Rominato From United States of America, joined Nov 1999, 268 posts, RR: 1
Reply 2, posted (14 years 11 months 1 week 5 hours ago) and read 1249 times:
I won't hold my breath for it, but the current version seems to have a reasonable enuogh structure in place. That is to say, everything I've heard has been positive, and that they're doing well enough. I certainly hope they can increase in size and find their niche. Maybe someday they'll start competing with the big boy, but it won't be for a long, long time.
EyeSky From United States of America, joined Aug 2000, 316 posts, RR: 0
Reply 4, posted (14 years 11 months 6 days 16 hours ago) and read 1216 times:
I don't know whether or not the new Pan Am will ever develop to the same level as its predecessor. While deregulation has been great by truly opening up air travel to the masses, it sure would be nice to return to some of the civility that airlines like Pan Am and TWA represented in the post WWII era. Airlines like Pan Am that were so heavily dependent upon government regulation, subsidies and route allocations found themselves ill suited for the post deregulation environment. To be sure, that civility from the post WWII era was bought for a price. Air travel was within the reach of very few compared to the present, but it sure was an event.
In my mind, Pan Am will always represent that bygone time when you got dressed up in your Sunday best to fly. A time when you got served a real meal while aloft. When you were actually attended to by a "stewardess". Commercial air travel has become a process more than an event and I suppose that was the inevitable outcome of deregulation.
While I wish the newest evolution to bear the "Blue Meatball" logo all the best, I doubt they'll ever be the driving force within the industry that the original Pan Am was.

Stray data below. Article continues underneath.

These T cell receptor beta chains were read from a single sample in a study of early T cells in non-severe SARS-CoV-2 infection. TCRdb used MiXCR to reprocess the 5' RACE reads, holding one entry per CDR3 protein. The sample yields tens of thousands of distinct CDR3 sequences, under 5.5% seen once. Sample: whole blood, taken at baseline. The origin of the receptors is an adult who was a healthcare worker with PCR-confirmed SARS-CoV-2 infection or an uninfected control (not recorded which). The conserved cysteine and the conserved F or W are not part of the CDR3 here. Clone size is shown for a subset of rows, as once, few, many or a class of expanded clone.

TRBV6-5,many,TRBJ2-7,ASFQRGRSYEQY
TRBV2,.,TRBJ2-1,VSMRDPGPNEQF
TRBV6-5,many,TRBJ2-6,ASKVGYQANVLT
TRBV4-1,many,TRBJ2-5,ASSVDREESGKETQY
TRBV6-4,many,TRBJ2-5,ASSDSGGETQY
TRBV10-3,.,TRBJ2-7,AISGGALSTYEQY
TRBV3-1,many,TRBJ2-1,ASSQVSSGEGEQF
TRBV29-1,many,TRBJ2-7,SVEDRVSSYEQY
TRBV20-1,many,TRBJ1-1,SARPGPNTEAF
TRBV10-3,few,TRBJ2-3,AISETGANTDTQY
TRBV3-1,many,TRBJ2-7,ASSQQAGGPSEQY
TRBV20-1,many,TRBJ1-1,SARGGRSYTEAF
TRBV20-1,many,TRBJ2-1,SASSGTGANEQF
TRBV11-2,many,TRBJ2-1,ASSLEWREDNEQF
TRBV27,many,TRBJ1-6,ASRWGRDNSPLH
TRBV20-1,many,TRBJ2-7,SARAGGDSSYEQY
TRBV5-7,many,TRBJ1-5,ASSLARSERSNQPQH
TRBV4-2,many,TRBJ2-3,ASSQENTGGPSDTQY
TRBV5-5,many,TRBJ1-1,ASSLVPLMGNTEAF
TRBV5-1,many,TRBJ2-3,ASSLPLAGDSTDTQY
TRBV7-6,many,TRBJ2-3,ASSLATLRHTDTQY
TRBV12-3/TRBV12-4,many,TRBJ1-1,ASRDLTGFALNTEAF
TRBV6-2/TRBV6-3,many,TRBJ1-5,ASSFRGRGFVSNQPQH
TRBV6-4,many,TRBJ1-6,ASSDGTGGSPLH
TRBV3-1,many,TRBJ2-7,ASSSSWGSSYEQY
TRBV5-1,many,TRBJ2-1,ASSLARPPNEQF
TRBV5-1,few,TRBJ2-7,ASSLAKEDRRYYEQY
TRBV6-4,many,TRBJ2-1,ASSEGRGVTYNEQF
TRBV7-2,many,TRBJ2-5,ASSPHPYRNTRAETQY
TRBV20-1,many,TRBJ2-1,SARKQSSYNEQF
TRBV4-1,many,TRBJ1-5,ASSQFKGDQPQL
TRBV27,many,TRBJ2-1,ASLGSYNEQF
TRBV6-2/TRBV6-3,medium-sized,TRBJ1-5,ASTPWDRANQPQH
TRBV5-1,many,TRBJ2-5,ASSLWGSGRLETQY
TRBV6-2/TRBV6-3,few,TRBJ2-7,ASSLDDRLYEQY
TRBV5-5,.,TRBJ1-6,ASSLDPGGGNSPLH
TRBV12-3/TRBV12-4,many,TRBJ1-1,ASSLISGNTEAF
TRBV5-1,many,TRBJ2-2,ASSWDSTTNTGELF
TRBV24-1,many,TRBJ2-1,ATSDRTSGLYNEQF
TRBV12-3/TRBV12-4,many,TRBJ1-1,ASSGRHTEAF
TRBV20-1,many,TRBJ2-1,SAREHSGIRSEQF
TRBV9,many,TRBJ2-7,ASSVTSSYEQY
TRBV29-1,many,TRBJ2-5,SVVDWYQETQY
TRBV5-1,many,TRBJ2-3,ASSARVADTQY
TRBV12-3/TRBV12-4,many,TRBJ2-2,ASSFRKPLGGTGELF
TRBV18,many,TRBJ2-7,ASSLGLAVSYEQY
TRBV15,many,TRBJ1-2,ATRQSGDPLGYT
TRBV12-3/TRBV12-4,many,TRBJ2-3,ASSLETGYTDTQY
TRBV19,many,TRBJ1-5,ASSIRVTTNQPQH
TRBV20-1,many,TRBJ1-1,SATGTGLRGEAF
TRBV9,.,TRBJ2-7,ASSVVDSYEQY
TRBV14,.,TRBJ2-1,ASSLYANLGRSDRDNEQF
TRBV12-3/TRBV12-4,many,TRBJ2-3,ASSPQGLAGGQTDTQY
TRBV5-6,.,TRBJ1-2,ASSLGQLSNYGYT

Laserjet From New Zealand, joined Apr 2000, 193 posts, RR: 0
Reply 6, posted (14 years 11 months 6 days 13 hours ago) and read 1185 times:
I think that the best bet for Pan Am III is to create a niche market for itself, serving secondary airports. This strategy seems to be working pretty well, so they might expand slowly along this line. But I don't think they'll ever get to the size of the orginal Pan Am.
VirginA340 From United States of America, joined Jul 2005, 15 posts, RR: 0
Reply 7, posted (14 years 11 months 6 days 11 hours ago) and read 1170 times:
I think that this PAN AM will go international like a few places in Canada, The Carribean and maybe Cancun Mexico as a seasonal vacation spot but with the airline flying 727s and management deciding on either 717s, A320s or 737s to replace the 727s in a few years (too expensive to maintain and not so fuel efficient) as I had talked to a PAN AM employee over the phone yesterday. I think thats as international as they're going to get. PAN AM 3 will take along time to become like PA 1 at the rate they're going. PA 2 definatly had a chance given they were in the top 10 largest airlines in the US until they blew it by merging with that screwed up carrier Carnival and that Martin Shugrue was replaced by that punk ass ceo from Carinival who flew PA 2 into the ground by pissing off too many people especially the Miami Heat Basketball team and management by not delivering they're promise.